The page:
Chen Yufei wins China’s fourth badminton medal of 2020 Olympics

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At the conclusion of the women’s singles badminton gold medal match, both players dropped to their knees.

Chen Yufei’s reaction was one of triumph while Tai Tzu-Ying fell to the court with less enthusiasm. The player from Chinese Taipei had nearly pulled off a comeback after losing the first game and trailing by seven points early in Game 3, but Tai could not outlast her opponent.

Chen emerged victorious, winning the final game 21-18 after taking the first game 21-18, but the match was truly a back-and-forth battle. It lasted an hour and 21 minutes, and the longest rally was 45 strokes.

Chen’s medal is China’s second gold in badminton and fourth overall medal in the sport. Tai’s silver is the second in badminton for her nation, following a gold in the men’s doubles match.

China’s Chen Yufei wins badminton women’s singles final

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Chen Yufei celebrates victory on Sunday. Photo: VCG

China’s top seed Chen Yufei defeated Chinese Taipei’s world No.1 Tai Tzu-ying in the ­badminton women’s singles final to win the gold medal at the Tokyo Olympics on Sunday.Scores seesawed from the onset before Chen led from a 17-17 tie to 21-18. Chen raced to a 11-8 lead in the second game, but Tai recovered from 12-14 down to win 21-19. In the decider, Chen dominated to clinch a 21-18 victory, thus winning the final 2-1.Chen, 23, who is a two-time bronze medalist at world championships, harvested her first Olympic gold in her Olympic debut.Ealier in the day, India’s No.7 Pusarla Venkata Sindhu beat Chen’s teammate He Bingjiao 21-13, 21-15 to bag the bronze.In the men’s competition, Olympic defending champion Chen Long beat Indonesia’s fifth seed Anthony Sinisuka Ginting 2-0 in badminton men’s singles to reach the final, getting one step closer to claiming his second Olympic gold at Tokyo 2020.After tying at 4-4 in the opening set, Chen reeled in five points in straight to reinforce the lead and took the game 21-16. He continued to dominate the second game to a 21-11 victory.Chen, the reigning Olympic gold medalist and two-time world champion will meet Denmark’s world No.2 Victor Axelsen on Monday to defend his title.Earlier in the other semifinal, Axelsen crushed the event’s dark horse, No.59 ­Kevin Cordon from ­Guatemala, to progress into the final.Chen, asked how he will contest against Axelsen, said he is not under pressure. “He is in perfect condition and made it through to the final comfortably. So what I need to do is to bring out the best of myself,” Chen said.

Olympics: Chen Yufei puts China back on top in women’s badminton

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TOKYO: China missed the podium entirely in badminton women’s singles at the 2016 Rio Games, but Chen Yufei put them right back on top with a tight win in Sunday’s final.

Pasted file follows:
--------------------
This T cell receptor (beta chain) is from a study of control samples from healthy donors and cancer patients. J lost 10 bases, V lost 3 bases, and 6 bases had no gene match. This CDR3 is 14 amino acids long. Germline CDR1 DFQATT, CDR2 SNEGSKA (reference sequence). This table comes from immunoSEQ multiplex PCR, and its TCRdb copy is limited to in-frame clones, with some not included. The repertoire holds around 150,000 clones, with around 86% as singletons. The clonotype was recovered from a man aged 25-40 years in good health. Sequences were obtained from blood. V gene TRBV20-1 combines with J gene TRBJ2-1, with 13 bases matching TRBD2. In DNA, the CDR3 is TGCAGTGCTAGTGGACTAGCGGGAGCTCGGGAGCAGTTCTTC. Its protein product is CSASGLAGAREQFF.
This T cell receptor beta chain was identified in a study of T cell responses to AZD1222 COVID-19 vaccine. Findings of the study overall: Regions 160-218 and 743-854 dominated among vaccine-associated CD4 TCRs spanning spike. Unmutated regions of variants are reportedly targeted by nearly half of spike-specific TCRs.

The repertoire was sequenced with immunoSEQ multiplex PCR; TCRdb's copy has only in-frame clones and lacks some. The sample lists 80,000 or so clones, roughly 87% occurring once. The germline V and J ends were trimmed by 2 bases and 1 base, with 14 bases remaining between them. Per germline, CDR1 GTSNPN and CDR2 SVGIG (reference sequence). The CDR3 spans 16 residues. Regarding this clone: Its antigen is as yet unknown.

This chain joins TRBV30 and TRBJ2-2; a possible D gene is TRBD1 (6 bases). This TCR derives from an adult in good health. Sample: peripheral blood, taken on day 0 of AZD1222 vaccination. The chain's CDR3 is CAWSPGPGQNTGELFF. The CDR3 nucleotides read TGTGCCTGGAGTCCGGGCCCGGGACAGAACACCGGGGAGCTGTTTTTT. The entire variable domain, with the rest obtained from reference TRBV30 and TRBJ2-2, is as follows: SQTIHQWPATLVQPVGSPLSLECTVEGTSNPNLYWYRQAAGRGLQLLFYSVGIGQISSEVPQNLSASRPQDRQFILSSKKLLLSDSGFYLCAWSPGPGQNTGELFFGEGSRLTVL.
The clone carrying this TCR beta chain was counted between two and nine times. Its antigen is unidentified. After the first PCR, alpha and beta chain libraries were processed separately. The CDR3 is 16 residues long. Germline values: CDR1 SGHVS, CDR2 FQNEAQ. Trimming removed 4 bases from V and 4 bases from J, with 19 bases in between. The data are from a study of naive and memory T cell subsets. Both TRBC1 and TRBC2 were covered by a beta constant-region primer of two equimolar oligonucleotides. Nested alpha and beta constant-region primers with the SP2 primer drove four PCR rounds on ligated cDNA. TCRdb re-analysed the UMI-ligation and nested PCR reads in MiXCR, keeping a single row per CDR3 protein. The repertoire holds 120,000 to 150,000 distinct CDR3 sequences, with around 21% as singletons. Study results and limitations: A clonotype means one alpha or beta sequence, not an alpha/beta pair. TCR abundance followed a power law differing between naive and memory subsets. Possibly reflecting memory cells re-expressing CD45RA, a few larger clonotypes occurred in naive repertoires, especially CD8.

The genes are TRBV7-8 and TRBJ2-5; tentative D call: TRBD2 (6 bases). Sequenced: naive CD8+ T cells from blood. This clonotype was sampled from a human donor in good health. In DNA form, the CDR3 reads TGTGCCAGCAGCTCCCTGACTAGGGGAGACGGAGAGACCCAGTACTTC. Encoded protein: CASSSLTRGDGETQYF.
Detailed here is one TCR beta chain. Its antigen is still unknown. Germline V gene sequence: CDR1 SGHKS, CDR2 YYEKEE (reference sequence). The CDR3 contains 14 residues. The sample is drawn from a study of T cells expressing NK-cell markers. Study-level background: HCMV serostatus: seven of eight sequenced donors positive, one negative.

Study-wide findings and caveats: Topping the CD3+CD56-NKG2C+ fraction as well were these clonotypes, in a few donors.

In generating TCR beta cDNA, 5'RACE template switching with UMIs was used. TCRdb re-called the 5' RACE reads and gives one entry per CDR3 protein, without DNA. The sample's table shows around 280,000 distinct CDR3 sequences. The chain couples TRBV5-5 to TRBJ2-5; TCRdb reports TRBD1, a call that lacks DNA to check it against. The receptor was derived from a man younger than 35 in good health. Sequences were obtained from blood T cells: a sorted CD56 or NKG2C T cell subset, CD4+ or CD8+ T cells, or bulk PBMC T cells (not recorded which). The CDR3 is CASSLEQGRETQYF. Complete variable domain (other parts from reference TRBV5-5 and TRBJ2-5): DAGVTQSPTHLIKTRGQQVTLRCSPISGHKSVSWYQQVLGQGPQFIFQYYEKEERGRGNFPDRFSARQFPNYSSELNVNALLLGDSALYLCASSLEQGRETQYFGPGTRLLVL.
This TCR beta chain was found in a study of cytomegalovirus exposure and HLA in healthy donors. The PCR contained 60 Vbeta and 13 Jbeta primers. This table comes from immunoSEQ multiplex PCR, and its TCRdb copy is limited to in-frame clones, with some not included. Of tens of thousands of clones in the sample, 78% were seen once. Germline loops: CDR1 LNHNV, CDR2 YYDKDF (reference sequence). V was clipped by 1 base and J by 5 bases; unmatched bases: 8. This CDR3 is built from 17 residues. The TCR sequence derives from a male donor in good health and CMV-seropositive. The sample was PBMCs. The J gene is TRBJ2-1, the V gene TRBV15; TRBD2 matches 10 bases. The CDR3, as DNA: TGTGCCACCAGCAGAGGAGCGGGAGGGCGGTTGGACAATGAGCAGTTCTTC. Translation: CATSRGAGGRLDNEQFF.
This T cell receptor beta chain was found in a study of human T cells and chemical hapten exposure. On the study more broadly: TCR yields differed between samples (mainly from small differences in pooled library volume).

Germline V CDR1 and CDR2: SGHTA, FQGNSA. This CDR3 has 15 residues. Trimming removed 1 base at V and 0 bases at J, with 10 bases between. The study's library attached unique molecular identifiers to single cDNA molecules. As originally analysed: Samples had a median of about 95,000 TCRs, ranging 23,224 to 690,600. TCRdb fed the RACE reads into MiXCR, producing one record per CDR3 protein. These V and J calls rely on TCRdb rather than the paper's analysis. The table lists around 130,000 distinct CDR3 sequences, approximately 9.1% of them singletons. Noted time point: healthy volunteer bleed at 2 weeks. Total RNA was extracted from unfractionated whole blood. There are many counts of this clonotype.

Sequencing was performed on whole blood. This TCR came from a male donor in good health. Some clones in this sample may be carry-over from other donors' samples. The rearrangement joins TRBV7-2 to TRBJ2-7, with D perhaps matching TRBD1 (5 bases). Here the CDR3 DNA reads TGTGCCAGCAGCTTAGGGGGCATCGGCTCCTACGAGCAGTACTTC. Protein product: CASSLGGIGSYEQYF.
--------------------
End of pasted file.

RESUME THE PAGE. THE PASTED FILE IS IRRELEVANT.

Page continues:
Chen beat Taiwan’s world number one Tai Tzu-ying 21-18, 19-21, 21-18 to return the title to China, giving the badminton powerhouse its 20th Olympic gold medal in the sport.

“I’m extremely happy to extend the honour,” said Chen, who sank to her knees and roared to the rafters when Tai scuffed a shot into the net to end a marathon final rally.

“The Chinese women’s badminton team has had problems since 2016. But today I stood on top of the podium, and this is recognition of China’s women’s team.”

Taiwan had bagged its first ever Olympic badminton medal the previous night, claiming gold in the men’s doubles.

But world number two Chen ensured there would be no repeat in women’s singles, nipping Tai’s comeback attempt in the bud.

“I lost the second game and that was a shame because I had the lead,” said Chen.

“I was a bit rushed and I made a few mistakes, but going into the third game I told myself to be composed and start from scratch.”

Tai said she would consider her future after failing to win the gold.

“This was a goal I set myself,” said the 27-year-old.

“I worked hard towards it, and now the competition is over I will take a rest first, and then take it from there.”

India’s P.V. Sindhu, the silver medallist five years ago in Rio, beat China’s He Bingjiao to win bronze.

“I had to had close all my emotions for this one match and just give my all,” said Sindhu, the world champion.

In men’s singles, Denmark’s world number two Viktor Axelsen overcame a nervy start to move into the final, ending Guatemalan underdog Kevin Cordon’s unlikely tilt at the title.

World number 59 Cordon has been the surprise package in Tokyo but Axelsen was ultimately too clinical for him, winning their semi-final 21-18, 21-11.

The Dane will face China’s defending champion Chen Long in Monday’s final, and he was glad to secure a top-two finish after taking bronze in Rio.

“Obviously I want more than just a final – this is not enough for me,” said Axelsen.

“I was so tense and wanted it so badly, so I couldn’t even enjoy the game today. In a few hours I’ll be really happy and proud, but right now it’s just relief.”

The two players were meeting for the first time, and Cordon’s unorthodox style caused Axelsen some early problems.

“He has a really volatile playing style,” said Axelsen.

“He’s really aggressive, playing tricky shots and a little bit unusual shots, but with good quality.”

Cordon still has a chance to claim Guatemala’s second-ever Olympic medal in Monday’s bronze playoff against Indonesia’s Anthony Sinisuka Ginting.

“I had a chance in the first set,” said Cordon, whose run to the semis has captivated his native Guatemala.

“I took a risk to try to play faster than him or try to attack with my smash, but there were some easy mistakes.”

Rio champion Chen has the chance to emulate Chinese badminton legend Lin Dan in winning consecutive Olympic titles, after beating Ginting 21-16, 21-11 in the other semi-final.